When a tenant sought Adam Leitman Bailey, P.C.’s help after his landlord commenced an eviction proceeding for non-primary residence, the attorneys at Adam Leitman Bailey, P.C. defended the tenant and prevailed in the case.
This case demonstrates the pitfalls of a landlord attempting to bully a tenant into leaving his home by commencing multiple cases against the tenant and ultimately getting severely punished for it.
A tenant was sued for non-primary residence by a landlord who initialed the case to bully the tenant into leaving his home and a hope that the landlord could win the war of attrition against the tenant.
A landlord purchased a building with hopes of renovating and renting out each unit for market level, an amount that was roughly four times what the tenant was paying for his rent stabilized apartment. Multiple cases were commenced against the tenant in hopes of finding one that actually stuck and would cause the tenant to vacate. The tenant, knowing the excellent reputation of Adam Leitman Bailey, P.C. sought the help of the attorneys to defend each case commenced against him by the landlord. The most recent case, a case for non-primary residence, was the landlord’s latest attempt to pummel the tenant into submission. The landlord was warned multiple times that they would not prevail and that the case should be dropped. However, the overly aggressive landlord refused to withdraw his case and continued to litigate.
The landlord’s attorney attempted to argue that the tenant’s workplace, was in fact, his business place and that the tenant did not live in the subject premises. Almost all of the tenant’s documentation was sent to, or registered to, a different address that was not his primary residence. Despite the overwhelming documentation going elsewhere, the attorneys at Adam Leitman Bailey, P.C., through tax returns, shopping records, car registration and other bills proved instead that, though the to tenant was spending most of his time at his workplace, he was, in fact, maintaining the subject premises as his primary residence.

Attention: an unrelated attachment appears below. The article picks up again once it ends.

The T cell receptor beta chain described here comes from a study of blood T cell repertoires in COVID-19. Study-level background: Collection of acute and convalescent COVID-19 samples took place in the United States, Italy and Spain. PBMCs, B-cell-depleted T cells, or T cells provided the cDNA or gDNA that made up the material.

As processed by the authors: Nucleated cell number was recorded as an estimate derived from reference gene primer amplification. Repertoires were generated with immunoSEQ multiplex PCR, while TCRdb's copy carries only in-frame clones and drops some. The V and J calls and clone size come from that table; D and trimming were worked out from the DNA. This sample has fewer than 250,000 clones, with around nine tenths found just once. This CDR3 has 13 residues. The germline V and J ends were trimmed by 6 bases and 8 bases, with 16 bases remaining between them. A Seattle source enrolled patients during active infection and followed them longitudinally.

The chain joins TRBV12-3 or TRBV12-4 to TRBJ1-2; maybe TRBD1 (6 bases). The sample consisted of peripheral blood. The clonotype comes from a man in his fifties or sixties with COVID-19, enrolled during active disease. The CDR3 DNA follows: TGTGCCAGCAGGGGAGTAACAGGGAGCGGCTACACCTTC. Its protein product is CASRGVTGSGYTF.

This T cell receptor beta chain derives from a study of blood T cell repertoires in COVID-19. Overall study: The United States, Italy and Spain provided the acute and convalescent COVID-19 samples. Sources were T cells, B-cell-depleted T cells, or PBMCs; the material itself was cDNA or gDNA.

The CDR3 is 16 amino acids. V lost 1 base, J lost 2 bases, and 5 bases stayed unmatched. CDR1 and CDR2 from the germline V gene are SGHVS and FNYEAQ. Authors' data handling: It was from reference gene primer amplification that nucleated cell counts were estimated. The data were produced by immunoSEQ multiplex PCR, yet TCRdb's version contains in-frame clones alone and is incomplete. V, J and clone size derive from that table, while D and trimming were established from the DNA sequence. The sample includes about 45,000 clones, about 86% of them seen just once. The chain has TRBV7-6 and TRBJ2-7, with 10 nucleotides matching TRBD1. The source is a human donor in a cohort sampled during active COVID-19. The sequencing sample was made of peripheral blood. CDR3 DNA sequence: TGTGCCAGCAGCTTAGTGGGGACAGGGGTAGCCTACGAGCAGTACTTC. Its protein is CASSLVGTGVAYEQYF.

Instead of trying to settle, the landlord’s attorney attempted to use aggression to prevail. The attorneys at Adam Leitman Bailey, P.C. fought through the aggression and after a trial, the judge found for the tenant. The tenant will now get to remain in his home because of the attorneys at Adam Leitman Bailey, P.C.
Christopher Halligan and Jamie Schare Friedland represented the client in court and at trial. Vladimir Mironenko drafted the motion papers.